- What is the nature of the pain underlying the story? Using our assumptions (which are as good as any) there are really only a few basic types of pain—grief over some loss, fear, anger, boredom and actual physical injury. It helps to make your best guess and label it along with the specific situation in which it occurred.
- What are a number of ways to let the story teller know that the old painful incident is not currently happening, i.e. that it is now safe? For example, if they were alone, you might say something to remind them that you are really here and listening, sometimes touching their shoulder or hand makes the point better that anything you can say. If they were in danger, you might remind them that there is no present danger. You might tell them you will help them if anything comes up.
- What happens when you try one of these ideas and attempt to encourage them in one or more of these ways? If your guesses were right about what they are talking about and the kind of statement or gesture you might make to let them know the current situation is different, then the story teller will express more of their feelings. If they do not express any more feelings, just return to listening and reconsider your answers to the first questions. Maybe you didn’t really identify the pain the person is feeling or maybe the thing you chose to say or do did not get interpreted the way you had hoped and you need to try one of your other ideas. For example, a man putting his hand on a woman’s hand may be interpreted romantically rather than sympathetically. Just go back to listening, continually coming back to question #1 periodically in your mind. Your unconditional positive regard for this person will show through.
When these “safety” questions work, you will observe it concretely and immediately. You offer an opposite view: they laugh, or cry or tremble… Their face moves. There is something about the safety the opposite view provides—or the evidence that you are working with them on their problem. You do not need a microscope or a PhD. They cry. You see the tears. Two veteran peers can help each other. What is nice about this insight from other peer support communities is its simplicity and its effectiveness. You really don’t need a PhD to increase the value of your listening to another vet. Therefore, the session consists of long periods with one vet talking or expressing feelings with occasional interjections by the listening vet which may or may not deepen those expressions of feelings. It is important to remember that your principal job is to listen. It’s always best when you keep your interjections to a very minimum.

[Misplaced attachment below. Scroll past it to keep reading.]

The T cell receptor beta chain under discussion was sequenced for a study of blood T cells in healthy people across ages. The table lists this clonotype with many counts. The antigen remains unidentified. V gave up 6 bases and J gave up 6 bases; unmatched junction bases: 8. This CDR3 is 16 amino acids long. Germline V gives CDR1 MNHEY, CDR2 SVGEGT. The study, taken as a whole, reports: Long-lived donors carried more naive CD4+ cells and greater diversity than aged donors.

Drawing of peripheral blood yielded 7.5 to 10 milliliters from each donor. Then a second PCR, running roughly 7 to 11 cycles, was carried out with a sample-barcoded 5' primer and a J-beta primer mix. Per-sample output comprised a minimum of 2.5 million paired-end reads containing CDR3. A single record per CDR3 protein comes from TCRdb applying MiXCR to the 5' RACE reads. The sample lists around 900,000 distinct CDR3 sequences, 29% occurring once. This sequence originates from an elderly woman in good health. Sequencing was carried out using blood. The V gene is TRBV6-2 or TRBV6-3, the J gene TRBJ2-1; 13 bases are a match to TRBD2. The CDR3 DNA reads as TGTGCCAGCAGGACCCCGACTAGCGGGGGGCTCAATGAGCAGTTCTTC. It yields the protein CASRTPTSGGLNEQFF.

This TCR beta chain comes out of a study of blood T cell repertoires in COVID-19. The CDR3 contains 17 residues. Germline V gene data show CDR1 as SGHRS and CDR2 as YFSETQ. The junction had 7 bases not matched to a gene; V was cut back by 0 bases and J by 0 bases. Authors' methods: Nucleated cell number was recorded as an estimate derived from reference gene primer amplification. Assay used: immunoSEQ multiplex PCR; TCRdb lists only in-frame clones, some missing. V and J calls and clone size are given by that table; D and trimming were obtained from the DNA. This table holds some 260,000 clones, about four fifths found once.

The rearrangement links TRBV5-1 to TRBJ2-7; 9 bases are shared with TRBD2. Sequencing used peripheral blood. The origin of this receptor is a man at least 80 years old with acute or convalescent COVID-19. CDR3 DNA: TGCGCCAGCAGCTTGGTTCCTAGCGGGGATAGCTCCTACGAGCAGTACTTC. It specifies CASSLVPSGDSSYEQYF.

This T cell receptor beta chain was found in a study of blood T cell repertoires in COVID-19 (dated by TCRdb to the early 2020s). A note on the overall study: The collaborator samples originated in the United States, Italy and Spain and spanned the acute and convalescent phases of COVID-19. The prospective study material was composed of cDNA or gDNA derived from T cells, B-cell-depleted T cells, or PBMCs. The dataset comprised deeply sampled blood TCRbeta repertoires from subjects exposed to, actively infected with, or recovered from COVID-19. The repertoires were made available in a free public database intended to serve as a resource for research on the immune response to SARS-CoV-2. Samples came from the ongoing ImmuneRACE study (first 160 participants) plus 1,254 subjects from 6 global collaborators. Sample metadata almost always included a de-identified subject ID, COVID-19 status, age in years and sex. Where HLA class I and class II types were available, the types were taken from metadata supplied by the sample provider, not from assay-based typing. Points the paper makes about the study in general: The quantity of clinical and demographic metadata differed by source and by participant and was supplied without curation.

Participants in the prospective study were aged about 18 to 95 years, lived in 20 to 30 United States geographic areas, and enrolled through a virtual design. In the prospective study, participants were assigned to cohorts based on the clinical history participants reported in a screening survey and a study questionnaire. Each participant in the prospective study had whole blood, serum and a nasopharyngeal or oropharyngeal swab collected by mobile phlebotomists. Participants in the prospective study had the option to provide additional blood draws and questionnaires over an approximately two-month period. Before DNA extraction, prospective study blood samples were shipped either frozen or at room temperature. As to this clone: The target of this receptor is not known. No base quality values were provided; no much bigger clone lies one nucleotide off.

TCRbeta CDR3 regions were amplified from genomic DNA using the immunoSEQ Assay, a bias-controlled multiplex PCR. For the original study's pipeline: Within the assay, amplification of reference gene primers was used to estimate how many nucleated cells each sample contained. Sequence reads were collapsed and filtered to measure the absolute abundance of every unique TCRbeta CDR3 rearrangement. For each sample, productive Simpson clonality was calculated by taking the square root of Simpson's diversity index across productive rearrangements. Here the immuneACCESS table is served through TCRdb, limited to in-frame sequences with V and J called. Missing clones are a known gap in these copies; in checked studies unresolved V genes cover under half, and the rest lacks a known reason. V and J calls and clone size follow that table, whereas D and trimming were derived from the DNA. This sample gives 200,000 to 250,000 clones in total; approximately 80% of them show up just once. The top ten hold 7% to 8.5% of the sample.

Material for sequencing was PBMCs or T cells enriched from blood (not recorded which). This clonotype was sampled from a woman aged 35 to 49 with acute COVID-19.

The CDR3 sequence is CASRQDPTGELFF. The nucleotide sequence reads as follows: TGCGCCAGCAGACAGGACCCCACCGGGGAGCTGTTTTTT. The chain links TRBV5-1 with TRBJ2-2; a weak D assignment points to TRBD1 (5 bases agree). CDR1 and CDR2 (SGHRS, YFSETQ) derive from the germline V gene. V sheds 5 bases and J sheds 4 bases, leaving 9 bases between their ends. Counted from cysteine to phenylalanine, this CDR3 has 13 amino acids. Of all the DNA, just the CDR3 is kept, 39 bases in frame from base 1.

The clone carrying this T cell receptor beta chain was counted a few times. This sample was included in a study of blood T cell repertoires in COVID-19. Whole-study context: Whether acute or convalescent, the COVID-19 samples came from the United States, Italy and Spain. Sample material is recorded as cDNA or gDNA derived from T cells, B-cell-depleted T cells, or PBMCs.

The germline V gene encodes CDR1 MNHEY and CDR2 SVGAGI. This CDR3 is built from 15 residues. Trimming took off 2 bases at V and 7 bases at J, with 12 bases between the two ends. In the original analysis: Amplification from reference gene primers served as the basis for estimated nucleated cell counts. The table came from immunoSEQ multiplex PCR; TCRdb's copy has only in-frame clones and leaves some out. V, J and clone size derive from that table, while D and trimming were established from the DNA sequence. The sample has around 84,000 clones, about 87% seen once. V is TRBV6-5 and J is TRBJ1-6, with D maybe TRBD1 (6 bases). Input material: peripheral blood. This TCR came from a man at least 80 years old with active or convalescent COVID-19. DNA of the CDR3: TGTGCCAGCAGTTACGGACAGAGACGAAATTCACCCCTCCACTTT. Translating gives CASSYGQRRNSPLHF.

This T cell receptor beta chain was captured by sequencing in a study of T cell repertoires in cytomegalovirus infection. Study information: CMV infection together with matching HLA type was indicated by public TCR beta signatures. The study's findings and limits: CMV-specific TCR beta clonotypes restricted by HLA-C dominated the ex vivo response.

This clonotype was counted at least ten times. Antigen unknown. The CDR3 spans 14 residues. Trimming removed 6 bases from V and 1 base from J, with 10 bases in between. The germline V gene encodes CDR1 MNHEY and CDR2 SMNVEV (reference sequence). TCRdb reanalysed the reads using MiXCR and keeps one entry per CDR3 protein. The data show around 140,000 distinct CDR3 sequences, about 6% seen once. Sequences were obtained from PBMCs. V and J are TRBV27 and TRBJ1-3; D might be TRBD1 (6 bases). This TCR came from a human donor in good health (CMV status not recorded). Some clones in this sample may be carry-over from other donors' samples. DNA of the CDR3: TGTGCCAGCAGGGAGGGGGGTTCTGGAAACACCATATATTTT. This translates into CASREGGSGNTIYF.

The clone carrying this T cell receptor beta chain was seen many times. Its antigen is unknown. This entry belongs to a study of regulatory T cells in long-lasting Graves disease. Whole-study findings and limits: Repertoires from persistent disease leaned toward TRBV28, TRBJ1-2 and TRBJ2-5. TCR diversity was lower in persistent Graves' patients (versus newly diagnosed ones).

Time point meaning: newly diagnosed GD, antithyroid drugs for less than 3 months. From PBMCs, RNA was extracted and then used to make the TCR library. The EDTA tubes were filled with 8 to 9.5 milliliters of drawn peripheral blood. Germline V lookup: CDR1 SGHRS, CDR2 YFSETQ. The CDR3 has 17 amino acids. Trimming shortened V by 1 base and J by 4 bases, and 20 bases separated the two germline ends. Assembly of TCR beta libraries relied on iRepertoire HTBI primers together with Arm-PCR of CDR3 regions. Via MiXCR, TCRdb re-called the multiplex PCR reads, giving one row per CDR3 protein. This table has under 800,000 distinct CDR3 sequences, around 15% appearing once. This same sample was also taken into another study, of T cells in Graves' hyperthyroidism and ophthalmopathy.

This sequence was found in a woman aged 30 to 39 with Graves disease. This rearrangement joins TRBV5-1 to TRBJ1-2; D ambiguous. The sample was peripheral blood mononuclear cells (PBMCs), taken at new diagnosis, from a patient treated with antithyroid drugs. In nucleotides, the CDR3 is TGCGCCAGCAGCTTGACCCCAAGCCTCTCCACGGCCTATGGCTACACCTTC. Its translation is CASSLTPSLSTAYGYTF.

End of Sidebar
In pretty much every country on the planet these days, there are people regularly engaged in some of these peer support practices—and we are doing everything in our power to make NIPS just as widely available. However, that means that in the meantime, if there is not a NIPS group in your community yet and no upcoming national workshop, there are almost certainly groups from pre-existing networks near you where you can practice the basics of NIPS. The Center for Community Support and Research at Wichita State and the Self-Help Clearinghouse in New Jersey have excellent webpages listing the full range of peer support communities which are currently available nationally. The Defense Center of Excellence in the Department of Defense is currently compiling a listing of all the peer support programs specially developed for returning veterans. Your local newspaper or social services information referral hot line will usually have a similar listing. More importantly, with this book, you will have all you need to teach one of your peers to take turns with you. You ask them to listen to you for ten minutes while you talk about something that is bothering you and express your feelings about it, then offer to do the same for her or him. This approach is simple, cheap and non-hierarchical. You don’t need to be an expert; all you need is a fellow Iraq-Afghanistan era veteran.